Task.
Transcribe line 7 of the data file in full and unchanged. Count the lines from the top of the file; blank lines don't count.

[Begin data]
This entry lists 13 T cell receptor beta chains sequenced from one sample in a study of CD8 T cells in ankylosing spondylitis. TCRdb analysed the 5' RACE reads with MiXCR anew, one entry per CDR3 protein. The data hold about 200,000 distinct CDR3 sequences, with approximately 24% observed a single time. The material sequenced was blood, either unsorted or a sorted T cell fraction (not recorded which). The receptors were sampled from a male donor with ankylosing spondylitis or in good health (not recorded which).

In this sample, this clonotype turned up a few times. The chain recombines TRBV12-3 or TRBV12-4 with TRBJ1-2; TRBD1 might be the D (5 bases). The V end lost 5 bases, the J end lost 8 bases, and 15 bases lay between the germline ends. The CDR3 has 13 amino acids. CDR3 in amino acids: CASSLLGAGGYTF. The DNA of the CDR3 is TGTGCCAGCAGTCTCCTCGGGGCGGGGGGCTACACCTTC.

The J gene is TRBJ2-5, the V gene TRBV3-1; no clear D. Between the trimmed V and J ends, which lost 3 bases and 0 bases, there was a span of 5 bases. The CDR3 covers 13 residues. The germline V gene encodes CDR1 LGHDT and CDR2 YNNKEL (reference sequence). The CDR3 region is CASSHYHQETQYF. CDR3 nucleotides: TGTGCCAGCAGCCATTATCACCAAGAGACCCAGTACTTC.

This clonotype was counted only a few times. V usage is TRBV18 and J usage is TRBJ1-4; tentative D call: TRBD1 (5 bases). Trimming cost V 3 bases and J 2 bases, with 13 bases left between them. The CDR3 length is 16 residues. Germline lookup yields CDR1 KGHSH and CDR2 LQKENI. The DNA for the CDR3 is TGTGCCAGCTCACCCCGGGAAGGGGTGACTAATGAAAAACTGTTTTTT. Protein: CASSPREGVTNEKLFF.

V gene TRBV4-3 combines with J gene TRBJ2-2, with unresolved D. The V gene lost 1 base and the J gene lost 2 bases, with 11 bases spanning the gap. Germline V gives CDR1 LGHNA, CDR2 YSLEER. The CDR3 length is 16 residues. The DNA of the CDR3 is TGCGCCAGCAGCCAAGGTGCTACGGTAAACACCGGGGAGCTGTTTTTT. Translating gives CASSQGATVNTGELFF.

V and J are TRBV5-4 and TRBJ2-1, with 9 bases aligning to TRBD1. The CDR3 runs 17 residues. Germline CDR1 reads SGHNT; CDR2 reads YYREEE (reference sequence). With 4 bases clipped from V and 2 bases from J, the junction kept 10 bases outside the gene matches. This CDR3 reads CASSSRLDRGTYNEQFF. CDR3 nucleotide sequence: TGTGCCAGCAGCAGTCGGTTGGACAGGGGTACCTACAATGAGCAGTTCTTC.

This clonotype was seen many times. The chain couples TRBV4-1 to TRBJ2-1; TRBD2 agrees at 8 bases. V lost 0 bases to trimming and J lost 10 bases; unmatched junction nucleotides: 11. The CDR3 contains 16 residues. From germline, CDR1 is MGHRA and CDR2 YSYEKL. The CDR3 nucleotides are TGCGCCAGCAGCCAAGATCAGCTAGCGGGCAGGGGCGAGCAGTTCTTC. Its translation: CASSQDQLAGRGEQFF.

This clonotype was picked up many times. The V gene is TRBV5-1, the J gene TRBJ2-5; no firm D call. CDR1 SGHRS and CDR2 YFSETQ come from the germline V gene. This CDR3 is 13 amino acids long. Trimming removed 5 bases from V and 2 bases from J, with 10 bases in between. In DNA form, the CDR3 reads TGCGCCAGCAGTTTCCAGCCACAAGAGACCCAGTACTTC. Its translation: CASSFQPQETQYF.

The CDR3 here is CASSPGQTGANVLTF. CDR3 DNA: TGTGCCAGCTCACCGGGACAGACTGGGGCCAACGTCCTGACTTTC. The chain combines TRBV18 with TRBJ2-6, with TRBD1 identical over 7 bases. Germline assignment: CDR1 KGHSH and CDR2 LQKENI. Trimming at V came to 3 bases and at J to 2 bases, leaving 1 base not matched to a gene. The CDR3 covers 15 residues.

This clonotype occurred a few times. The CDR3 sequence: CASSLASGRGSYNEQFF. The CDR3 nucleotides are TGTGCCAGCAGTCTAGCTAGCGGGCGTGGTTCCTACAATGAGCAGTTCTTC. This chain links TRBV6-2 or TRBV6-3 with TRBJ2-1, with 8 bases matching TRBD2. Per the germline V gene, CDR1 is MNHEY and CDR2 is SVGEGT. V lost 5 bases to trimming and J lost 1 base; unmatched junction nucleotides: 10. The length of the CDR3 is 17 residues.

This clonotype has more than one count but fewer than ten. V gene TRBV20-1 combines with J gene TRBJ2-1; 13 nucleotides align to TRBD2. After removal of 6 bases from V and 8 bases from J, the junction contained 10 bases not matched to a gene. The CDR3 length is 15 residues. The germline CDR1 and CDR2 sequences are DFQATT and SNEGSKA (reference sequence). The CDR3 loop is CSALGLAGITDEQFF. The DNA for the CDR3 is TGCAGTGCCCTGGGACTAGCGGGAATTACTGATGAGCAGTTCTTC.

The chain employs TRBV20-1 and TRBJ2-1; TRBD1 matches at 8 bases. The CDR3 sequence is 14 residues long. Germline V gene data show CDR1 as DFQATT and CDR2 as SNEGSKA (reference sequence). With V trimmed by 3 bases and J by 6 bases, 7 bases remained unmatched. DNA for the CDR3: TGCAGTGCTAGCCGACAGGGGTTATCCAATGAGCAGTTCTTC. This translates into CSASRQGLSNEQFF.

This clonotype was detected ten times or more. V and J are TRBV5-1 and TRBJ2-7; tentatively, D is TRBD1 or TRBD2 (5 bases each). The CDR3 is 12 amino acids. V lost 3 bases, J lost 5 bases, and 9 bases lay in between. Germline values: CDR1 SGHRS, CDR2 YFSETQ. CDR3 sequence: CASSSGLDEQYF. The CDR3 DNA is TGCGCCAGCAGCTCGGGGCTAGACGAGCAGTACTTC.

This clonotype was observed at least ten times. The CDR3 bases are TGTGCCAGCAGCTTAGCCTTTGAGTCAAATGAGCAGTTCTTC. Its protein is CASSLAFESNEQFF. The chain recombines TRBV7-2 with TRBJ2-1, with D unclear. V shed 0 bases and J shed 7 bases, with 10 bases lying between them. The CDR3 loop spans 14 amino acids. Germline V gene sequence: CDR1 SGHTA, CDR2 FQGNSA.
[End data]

This clonotype was seen many times. The chain couples TRBV4-1 to TRBJ2-1; TRBD2 agrees at 8 bases. V lost 0 bases to trimming and J lost 10 bases; unmatched junction nucleotides: 11. The CDR3 contains 16 residues. From germline, CDR1 is MGHRA and CDR2 YSYEKL. The CDR3 nucleotides are TGCGCCAGCAGCCAAGATCAGCTAGCGGGCAGGGGCGAGCAGTTCTTC. Its translation: CASSQDQLAGRGEQFF.